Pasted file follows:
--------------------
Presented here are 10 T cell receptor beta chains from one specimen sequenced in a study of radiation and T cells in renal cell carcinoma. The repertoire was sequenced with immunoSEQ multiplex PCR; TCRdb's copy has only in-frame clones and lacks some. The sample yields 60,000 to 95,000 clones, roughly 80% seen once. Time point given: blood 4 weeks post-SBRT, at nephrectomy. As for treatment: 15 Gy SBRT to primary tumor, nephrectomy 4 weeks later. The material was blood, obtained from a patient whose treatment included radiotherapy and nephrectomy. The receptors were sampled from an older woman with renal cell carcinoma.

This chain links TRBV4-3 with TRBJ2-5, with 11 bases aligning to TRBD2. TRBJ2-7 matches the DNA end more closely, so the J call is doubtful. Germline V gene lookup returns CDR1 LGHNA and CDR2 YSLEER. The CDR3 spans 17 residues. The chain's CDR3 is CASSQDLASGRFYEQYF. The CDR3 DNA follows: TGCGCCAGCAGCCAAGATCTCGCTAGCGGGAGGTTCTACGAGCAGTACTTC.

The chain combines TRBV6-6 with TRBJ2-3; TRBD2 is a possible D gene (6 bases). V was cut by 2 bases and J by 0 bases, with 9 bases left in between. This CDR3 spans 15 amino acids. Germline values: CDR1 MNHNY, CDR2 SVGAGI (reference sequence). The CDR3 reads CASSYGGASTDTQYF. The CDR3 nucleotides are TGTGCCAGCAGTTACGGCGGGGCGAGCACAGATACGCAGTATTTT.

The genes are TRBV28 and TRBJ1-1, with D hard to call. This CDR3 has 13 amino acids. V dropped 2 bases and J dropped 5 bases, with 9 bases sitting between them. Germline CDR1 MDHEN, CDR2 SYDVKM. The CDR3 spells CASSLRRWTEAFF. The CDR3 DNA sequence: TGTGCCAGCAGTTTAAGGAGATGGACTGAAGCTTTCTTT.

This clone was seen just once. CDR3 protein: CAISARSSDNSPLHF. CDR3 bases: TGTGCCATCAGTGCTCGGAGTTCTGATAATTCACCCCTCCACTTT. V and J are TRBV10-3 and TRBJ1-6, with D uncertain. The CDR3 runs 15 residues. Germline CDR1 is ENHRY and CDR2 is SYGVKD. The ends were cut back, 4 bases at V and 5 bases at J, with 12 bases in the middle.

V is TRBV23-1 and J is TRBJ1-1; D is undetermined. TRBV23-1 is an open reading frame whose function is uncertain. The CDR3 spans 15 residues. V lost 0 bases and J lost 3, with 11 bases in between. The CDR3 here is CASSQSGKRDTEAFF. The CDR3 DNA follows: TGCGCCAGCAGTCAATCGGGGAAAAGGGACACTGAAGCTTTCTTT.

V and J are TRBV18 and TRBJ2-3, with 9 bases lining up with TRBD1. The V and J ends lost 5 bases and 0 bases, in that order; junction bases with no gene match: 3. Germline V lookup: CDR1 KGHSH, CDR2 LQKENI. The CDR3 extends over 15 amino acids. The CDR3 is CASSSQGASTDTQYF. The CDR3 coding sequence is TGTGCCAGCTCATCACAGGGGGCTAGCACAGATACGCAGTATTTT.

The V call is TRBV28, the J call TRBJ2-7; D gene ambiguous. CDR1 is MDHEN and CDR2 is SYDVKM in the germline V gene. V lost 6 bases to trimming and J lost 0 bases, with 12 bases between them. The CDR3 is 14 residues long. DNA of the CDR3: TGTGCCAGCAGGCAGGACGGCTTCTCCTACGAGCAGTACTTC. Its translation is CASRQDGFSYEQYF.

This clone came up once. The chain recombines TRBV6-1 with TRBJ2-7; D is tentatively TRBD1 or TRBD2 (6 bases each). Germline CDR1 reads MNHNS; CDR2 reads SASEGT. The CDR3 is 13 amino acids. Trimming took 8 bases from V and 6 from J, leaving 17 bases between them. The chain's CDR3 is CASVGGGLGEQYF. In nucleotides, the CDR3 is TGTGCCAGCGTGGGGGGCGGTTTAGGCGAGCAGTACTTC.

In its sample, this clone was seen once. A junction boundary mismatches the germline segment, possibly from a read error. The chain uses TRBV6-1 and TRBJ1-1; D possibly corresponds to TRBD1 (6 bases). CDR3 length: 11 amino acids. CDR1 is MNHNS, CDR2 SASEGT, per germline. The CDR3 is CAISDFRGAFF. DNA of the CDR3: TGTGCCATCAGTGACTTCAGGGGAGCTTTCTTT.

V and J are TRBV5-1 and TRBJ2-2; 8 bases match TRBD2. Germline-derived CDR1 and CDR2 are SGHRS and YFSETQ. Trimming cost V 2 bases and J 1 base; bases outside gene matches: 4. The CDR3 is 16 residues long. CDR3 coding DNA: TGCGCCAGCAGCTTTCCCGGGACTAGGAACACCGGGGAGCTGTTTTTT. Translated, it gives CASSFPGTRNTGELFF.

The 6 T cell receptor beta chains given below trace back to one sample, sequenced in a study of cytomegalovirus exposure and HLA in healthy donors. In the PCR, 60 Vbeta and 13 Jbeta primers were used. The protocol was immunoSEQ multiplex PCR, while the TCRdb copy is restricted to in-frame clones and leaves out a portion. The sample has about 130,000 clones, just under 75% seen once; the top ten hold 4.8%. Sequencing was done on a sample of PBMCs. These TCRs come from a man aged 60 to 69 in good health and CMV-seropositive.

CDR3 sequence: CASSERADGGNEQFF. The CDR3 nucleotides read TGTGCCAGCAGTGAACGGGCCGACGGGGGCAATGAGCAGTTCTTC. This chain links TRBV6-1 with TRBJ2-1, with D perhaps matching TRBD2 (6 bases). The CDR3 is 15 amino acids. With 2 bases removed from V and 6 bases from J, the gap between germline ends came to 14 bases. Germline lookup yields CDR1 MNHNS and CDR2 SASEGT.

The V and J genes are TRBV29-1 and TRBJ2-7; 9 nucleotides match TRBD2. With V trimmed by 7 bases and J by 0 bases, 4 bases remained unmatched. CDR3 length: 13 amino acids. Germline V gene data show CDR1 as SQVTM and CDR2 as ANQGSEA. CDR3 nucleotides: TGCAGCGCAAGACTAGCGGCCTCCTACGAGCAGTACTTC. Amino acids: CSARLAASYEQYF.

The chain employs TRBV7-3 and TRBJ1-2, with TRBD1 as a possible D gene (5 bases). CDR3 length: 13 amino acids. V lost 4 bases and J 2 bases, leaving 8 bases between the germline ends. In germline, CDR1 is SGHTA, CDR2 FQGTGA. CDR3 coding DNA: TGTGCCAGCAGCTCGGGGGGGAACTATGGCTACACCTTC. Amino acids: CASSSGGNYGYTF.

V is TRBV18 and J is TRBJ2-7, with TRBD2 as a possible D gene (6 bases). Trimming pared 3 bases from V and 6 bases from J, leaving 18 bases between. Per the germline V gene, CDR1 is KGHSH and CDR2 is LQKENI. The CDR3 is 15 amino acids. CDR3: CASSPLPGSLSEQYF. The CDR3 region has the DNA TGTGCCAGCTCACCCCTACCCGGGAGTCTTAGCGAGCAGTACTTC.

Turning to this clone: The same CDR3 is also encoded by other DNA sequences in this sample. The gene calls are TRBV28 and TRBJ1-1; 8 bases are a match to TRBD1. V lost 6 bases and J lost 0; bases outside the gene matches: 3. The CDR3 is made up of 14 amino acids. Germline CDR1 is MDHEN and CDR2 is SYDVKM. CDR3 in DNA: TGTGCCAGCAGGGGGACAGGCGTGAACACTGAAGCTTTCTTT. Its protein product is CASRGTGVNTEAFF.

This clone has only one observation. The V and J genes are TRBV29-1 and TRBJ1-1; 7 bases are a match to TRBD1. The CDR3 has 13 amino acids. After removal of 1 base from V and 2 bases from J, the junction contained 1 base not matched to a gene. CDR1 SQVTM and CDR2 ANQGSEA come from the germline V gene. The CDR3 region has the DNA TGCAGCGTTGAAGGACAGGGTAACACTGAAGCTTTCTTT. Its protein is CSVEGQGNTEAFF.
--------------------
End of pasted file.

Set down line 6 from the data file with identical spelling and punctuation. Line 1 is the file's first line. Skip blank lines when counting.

V is TRBV23-1 and J is TRBJ1-1; D is undetermined. TRBV23-1 is an open reading frame whose function is uncertain. The CDR3 spans 15 residues. V lost 0 bases and J lost 3, with 11 bases in between. The CDR3 here is CASSQSGKRDTEAFF. The CDR3 DNA follows: TGCGCCAGCAGTCAATCGGGGAAAAGGGACACTGAAGCTTTCTTT.